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Higher Autism Rates: What Can Be done?

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The newest data on Autism Spectrum Disorder (ASD) from the Centers for Disease Control and Prevention (CDC) offer an alarming picture of childhood disability in America. Approximately 1 in 68 children who were 8 years old in the 11 participating states in 2010 were identified with ASD. This new estimate is more than twice as high as the earliest estimates from 2000 and 2002. The CDC states that "we don't know what is causing this increase. Some of it may be due to the way children are identified, diagnosed, and served in their local communities, but exactly how much is unknown."

People with ASD can have numerous strengths, but the challenges associated with ASD and other disabilities can be persistent and costly for individuals, families, and society. In the Future of Children issue on Children with Disabilities, Stabile and Allin calculated that the average annual cost (in 2011 dollars) to families of children with disabilities was approximately $10,800, and approximately $19,700 to social programs such as Medicaid and special education.

Even though there might be extra costs early on, Aron and Loprest note that early detection and intervention is crucial, and both sets of authors point out that early detection can provide long-term cost savings. However, some families are not screening their children due to barriers such as limited access and the belief that it's unnecessary. Stabile and Allin emphasize that mental health problems, as opposed to physical disabilities, appear to be particularly associated with negative effects on future wellbeing in adulthood.

Having previously practiced social work in a treatment program for adults with ASD, ADHD, and learning disabilities, I've seen first-hand the difficulties that such adults can experience. These include difficulty developing and maintaining relationships (especially romantic relationships), finding and keeping gainful employment, and having healthy self-esteem after years of being bullied by peers.

With the increased prevalence of ASD among children, policy makers should remember that this is not simply a childhood disability, but a lifelong disorder with potentially significant long-term costs and challenges. Clearly, we need more research to understand the causes of ASD, but the funding and evaluation of expensive interventions to prevent and reduce the negative aspects associated with ASD, and other disabilities, during childhood and early adulthood might be justified given the research found in this Future of Children issue.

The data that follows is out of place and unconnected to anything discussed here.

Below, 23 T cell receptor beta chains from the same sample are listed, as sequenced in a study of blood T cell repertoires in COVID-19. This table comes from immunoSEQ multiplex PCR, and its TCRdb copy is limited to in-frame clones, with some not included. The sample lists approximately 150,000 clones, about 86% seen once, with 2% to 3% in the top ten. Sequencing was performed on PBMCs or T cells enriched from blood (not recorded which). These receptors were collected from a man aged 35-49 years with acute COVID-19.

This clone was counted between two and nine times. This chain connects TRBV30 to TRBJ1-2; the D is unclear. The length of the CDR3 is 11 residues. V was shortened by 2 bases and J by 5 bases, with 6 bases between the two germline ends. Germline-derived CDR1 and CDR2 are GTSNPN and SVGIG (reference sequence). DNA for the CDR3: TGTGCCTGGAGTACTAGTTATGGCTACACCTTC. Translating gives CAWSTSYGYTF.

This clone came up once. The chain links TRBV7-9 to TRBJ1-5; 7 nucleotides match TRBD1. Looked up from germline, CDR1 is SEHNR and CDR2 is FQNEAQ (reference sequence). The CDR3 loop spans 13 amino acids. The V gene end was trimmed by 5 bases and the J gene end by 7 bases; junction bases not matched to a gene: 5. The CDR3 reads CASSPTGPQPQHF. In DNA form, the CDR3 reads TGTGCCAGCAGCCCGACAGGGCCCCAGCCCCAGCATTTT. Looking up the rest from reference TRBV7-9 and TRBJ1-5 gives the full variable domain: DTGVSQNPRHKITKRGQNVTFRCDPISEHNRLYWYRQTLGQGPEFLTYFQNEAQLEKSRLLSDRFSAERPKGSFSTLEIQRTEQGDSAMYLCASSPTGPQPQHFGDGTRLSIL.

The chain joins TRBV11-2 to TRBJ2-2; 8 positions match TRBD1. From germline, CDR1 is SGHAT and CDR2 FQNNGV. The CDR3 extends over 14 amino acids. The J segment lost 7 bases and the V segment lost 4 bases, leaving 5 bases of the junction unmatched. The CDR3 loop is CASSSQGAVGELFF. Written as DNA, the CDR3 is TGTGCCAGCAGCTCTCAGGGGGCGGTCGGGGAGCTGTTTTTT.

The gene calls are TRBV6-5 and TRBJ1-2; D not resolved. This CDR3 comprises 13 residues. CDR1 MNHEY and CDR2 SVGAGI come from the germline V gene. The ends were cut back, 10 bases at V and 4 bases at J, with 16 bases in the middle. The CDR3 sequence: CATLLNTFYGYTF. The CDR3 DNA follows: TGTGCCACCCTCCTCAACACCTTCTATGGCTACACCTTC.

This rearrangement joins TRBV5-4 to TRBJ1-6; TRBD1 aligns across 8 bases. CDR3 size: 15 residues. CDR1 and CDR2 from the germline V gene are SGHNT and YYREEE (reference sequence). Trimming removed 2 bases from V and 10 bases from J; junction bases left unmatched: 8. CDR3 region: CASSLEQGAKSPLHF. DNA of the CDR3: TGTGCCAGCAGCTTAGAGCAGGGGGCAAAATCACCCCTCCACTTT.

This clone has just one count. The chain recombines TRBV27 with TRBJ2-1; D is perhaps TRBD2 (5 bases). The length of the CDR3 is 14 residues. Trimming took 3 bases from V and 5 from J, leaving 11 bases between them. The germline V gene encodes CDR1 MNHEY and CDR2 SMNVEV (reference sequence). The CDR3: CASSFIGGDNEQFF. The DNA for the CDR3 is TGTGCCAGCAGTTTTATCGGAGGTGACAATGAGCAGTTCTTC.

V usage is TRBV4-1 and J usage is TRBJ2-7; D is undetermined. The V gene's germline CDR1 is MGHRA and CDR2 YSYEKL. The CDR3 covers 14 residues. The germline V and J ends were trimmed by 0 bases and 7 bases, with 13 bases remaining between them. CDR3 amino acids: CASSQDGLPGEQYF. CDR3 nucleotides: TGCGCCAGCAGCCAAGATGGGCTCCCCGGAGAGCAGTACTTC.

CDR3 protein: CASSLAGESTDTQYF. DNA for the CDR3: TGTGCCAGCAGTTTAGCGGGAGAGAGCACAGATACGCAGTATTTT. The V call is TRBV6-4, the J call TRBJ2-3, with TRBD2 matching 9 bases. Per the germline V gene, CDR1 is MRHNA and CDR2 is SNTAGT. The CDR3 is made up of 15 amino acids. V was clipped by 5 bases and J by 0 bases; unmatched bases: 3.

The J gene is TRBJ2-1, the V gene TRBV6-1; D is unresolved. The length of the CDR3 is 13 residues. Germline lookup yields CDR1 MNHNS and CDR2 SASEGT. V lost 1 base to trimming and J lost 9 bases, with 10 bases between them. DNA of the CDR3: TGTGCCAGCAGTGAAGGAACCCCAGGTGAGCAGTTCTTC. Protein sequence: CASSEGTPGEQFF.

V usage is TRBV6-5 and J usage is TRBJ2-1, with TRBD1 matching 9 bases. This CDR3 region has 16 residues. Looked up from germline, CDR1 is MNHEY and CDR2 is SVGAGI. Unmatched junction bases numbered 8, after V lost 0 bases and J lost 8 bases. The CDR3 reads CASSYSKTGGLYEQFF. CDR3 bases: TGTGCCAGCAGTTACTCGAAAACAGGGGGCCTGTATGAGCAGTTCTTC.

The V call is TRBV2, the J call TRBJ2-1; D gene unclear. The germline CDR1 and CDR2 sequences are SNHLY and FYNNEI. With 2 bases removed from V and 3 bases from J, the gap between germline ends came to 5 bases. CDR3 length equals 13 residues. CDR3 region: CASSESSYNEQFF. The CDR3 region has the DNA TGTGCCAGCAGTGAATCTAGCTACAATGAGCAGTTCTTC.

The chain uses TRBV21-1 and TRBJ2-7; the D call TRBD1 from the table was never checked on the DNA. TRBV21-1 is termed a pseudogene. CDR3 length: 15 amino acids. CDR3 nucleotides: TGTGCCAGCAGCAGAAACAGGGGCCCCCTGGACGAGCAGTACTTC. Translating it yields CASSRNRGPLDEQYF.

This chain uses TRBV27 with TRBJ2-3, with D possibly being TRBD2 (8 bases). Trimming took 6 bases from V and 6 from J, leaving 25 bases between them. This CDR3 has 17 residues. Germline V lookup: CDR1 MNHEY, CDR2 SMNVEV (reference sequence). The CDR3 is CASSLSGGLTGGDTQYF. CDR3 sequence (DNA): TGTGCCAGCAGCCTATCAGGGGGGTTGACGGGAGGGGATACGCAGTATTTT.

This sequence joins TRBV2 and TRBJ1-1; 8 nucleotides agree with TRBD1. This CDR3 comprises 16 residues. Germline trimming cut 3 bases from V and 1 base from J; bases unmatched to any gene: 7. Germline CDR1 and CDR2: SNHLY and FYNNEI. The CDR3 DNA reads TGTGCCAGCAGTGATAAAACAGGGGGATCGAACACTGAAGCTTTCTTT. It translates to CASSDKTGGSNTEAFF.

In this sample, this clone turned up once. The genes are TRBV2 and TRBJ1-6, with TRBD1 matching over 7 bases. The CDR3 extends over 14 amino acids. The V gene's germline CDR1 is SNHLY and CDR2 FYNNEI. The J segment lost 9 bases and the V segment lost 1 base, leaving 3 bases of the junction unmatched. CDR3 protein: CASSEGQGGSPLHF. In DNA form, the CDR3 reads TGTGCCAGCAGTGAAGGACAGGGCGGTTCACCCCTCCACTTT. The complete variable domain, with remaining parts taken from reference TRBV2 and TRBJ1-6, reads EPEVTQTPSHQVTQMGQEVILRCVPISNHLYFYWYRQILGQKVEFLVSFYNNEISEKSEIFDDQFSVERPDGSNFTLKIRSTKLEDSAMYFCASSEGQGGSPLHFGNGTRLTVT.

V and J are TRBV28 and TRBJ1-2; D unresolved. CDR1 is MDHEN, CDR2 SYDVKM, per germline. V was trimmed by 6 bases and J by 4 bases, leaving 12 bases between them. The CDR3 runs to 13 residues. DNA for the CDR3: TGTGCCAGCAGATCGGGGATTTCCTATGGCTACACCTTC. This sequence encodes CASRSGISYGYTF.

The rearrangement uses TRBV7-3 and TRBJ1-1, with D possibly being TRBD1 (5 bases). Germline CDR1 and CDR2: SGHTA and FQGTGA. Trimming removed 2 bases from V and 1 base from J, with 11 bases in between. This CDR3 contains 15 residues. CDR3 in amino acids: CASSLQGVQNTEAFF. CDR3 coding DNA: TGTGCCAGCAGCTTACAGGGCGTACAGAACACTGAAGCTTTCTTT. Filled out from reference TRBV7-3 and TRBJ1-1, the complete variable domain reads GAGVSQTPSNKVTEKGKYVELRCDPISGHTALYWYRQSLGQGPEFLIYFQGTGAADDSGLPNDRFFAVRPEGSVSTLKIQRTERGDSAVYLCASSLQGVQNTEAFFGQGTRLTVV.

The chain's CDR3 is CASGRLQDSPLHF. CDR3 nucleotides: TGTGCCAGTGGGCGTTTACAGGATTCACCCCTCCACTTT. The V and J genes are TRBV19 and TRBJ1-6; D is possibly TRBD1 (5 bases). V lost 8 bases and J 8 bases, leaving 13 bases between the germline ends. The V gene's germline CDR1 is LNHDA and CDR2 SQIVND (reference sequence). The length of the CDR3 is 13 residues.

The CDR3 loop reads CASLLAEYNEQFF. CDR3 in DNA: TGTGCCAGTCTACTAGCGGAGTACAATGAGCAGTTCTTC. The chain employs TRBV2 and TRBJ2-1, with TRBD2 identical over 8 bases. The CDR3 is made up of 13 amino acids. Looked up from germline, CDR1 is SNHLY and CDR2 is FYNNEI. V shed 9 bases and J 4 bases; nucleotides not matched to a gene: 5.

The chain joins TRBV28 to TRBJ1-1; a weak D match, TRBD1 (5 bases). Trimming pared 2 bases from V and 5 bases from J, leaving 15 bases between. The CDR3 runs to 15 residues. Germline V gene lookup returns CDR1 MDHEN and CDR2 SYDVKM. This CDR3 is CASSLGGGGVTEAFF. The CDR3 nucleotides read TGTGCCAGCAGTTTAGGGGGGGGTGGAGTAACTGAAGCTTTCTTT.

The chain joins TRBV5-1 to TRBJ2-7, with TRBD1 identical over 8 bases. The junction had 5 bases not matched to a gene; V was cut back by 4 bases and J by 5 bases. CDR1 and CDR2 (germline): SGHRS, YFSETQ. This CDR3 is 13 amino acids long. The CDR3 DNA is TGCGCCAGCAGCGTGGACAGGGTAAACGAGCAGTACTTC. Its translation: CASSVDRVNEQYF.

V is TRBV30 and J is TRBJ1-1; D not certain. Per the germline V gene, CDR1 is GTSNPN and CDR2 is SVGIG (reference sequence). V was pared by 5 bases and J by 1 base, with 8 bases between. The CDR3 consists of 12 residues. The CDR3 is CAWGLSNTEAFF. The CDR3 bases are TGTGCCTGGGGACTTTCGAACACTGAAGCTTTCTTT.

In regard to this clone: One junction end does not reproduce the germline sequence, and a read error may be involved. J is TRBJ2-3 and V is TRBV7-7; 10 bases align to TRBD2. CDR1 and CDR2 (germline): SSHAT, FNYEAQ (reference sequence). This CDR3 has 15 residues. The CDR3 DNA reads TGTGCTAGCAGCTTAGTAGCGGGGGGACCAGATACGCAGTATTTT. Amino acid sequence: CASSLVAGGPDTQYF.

College for Students with Disabilities

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Future of Children authors Sandy Baum, Charles Kurose, and Michael McPherson write that as postsecondary enrollment expands in the US, student demand for academic and personal support services is increasing. Academic support programs such as developmental or remediation courses help older, returning students or high school graduates who need additional training to reach college-entry level. Personal support programs may provide services such as child care or transportation. All of these programs seek to improve student experiences and college outcomes.

 

Students with learning disabilities are a rapidly growing population that has received relatively little attention in terms of college preparation and support. Many of these children participate in special education programs before finishing high school. Authors Laudan Aron and Pamela Loprest explain that the special education system has helped to increase their access to and participation in public education, but there is room for improvement. An often challenging point for these children is in the transition into adulthood. Janet Currie and Robert Kahn report that high schools offer services to help students make the transition but no one is required to monitor the effectiveness of services for adults once they enter the community.

 

As college enrollment among students with learning disabilities increases, demand for personal and academic support services should also increase. Thus, a growing number of traditional universities are seeking to improve resources for students with disabilities, including supplemental support programs. For the latest research and policy recommendations on this topic, see the Future of Children issues on Postsecondary Education and Children with Disabilities.